No matter the time of year, we often find ourselves short on time and facing other demands that compete with our desire to be physically active. But in the winter, the cold, short days compound the problem, making us even less interested in exerting a little energy in the interests of good health. Instead, we’d rather snuggle up with a good book in front of a cozy fire. So how can we stay motivated to move our bodies? It’s time to take a trip back in time.
Finding Your Inner Kid
Think back to the days when moving your body was something you did just for fun. Careening down the road on your bike, hair flying behind you, a smile on your face. Running through a field, pulling a kite, trying to get it into the air. Wildly dancing along with your best friend when your favorite tune came on the radio. It makes us feel good just to think about it.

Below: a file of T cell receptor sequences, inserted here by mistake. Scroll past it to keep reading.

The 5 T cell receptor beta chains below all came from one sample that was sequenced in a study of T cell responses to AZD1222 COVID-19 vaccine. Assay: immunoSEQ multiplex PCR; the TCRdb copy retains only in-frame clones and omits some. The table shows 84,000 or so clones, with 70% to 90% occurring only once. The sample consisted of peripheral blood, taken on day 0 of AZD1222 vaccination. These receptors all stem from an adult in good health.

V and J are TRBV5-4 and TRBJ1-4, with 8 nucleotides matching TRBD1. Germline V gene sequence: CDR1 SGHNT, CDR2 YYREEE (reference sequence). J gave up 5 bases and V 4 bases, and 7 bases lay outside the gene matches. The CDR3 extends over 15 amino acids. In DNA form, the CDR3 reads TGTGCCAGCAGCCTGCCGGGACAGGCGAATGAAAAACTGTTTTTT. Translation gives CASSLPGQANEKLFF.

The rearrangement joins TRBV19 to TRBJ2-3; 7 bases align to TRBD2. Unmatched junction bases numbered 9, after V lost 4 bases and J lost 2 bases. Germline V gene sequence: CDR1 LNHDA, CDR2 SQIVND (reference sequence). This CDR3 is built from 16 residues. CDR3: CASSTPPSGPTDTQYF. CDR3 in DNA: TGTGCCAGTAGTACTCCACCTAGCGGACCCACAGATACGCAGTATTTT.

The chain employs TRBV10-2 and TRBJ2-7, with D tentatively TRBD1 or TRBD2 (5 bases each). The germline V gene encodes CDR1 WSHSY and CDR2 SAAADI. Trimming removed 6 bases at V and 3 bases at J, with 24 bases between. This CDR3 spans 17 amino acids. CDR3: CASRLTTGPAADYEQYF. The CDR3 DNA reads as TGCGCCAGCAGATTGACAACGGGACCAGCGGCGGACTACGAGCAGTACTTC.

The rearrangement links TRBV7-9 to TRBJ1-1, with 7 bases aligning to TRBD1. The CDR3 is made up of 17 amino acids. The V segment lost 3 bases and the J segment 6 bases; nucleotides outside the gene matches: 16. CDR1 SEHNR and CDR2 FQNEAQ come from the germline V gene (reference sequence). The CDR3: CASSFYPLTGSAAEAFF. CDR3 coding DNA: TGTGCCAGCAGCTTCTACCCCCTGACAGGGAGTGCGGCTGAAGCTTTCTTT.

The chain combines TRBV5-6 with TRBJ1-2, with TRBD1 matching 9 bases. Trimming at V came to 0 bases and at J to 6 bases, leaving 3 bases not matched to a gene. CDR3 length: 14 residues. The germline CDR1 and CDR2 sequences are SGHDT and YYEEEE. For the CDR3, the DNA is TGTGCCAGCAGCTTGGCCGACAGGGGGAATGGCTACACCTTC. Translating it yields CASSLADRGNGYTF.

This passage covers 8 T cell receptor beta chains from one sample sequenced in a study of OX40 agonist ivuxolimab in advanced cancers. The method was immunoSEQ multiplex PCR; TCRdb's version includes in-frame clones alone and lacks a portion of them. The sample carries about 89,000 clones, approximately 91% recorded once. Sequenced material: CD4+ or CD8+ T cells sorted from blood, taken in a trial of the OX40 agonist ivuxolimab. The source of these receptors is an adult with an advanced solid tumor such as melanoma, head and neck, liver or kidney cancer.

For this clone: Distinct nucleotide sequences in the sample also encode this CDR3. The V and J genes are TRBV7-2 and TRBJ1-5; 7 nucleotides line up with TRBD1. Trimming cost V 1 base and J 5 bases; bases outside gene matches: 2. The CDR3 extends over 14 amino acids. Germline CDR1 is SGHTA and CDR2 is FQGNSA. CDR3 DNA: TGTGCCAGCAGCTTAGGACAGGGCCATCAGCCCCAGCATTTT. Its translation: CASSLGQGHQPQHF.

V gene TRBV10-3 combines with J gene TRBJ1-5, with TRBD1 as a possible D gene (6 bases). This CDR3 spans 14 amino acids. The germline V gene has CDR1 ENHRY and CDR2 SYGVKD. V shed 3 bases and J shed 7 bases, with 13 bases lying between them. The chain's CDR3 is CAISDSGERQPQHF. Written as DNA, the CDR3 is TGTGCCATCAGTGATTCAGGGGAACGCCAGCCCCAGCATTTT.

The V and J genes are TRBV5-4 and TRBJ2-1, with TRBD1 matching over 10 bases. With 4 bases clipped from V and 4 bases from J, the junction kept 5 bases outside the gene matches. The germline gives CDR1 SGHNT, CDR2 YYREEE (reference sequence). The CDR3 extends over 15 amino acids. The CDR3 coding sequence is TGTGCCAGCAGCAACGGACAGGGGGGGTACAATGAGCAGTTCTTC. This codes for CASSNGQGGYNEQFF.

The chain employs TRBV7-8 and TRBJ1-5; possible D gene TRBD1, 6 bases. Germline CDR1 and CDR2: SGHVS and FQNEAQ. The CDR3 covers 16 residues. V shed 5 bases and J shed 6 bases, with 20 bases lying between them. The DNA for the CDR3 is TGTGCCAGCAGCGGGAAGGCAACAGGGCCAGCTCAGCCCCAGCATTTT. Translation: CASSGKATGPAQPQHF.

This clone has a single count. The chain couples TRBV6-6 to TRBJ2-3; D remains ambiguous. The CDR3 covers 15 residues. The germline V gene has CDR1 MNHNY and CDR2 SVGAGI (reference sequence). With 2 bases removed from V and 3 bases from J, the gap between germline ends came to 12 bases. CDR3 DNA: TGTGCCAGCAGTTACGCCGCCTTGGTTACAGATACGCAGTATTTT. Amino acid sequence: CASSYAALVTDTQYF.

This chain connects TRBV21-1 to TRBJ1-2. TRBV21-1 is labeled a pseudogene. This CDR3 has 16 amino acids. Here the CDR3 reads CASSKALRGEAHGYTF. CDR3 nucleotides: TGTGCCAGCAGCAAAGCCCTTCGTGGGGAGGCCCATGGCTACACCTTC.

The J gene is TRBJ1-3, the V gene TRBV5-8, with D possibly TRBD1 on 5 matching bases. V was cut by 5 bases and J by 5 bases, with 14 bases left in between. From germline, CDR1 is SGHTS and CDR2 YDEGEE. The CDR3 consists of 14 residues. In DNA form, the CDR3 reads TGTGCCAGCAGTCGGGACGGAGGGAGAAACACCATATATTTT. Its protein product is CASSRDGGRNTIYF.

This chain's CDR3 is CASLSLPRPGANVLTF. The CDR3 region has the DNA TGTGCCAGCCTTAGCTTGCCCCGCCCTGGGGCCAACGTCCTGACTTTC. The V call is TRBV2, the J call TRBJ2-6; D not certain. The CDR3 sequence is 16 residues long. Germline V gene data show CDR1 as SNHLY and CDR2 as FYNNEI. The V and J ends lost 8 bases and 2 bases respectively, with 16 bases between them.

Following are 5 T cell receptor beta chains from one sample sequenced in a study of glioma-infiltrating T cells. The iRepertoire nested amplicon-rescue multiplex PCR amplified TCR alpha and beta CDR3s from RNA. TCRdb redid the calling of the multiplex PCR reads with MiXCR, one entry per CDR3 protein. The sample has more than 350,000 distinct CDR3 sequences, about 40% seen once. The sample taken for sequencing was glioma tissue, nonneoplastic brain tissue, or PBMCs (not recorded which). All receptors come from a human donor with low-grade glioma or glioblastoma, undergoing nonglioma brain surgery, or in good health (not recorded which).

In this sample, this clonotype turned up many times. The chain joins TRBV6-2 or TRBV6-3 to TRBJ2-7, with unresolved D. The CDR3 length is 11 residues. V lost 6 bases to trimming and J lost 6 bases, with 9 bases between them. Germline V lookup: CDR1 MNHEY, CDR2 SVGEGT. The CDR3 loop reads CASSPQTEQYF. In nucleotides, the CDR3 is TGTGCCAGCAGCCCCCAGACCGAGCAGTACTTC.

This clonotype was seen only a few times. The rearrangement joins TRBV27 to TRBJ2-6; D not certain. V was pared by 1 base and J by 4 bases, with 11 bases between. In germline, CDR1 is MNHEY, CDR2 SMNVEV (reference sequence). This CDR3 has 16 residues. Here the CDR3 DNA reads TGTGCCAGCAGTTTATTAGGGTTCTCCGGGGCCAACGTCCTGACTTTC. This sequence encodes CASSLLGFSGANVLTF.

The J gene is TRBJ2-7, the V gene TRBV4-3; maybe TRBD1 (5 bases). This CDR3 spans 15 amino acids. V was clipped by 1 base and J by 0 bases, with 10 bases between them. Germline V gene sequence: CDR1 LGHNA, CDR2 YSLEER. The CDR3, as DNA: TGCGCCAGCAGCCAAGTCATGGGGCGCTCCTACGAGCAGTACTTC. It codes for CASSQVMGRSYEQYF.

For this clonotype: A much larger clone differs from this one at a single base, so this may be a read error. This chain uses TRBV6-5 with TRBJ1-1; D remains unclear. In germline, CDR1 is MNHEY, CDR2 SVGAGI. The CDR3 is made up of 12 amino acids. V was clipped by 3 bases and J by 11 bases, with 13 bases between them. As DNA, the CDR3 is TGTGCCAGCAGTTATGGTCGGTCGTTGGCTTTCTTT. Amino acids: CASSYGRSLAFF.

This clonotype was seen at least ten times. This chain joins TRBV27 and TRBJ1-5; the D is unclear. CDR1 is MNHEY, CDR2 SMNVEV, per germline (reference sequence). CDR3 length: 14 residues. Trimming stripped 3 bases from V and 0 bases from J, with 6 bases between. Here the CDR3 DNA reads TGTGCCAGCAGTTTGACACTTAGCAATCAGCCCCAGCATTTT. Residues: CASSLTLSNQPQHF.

How do we find that joy in moving our bodies again? Here’s a clue: Focus on the fun – not how many calories we’ll burn, how long we have to do it, or whether we’re working our hamstrings vs. our triceps. Look for ways to enhance the enjoyment we get from physical activities.
For many of us, a little understanding of human nature can help. People are social animals. Therefore, it stands to reason that doing something with people we enjoy can change the whole character of the process — even a process such as work!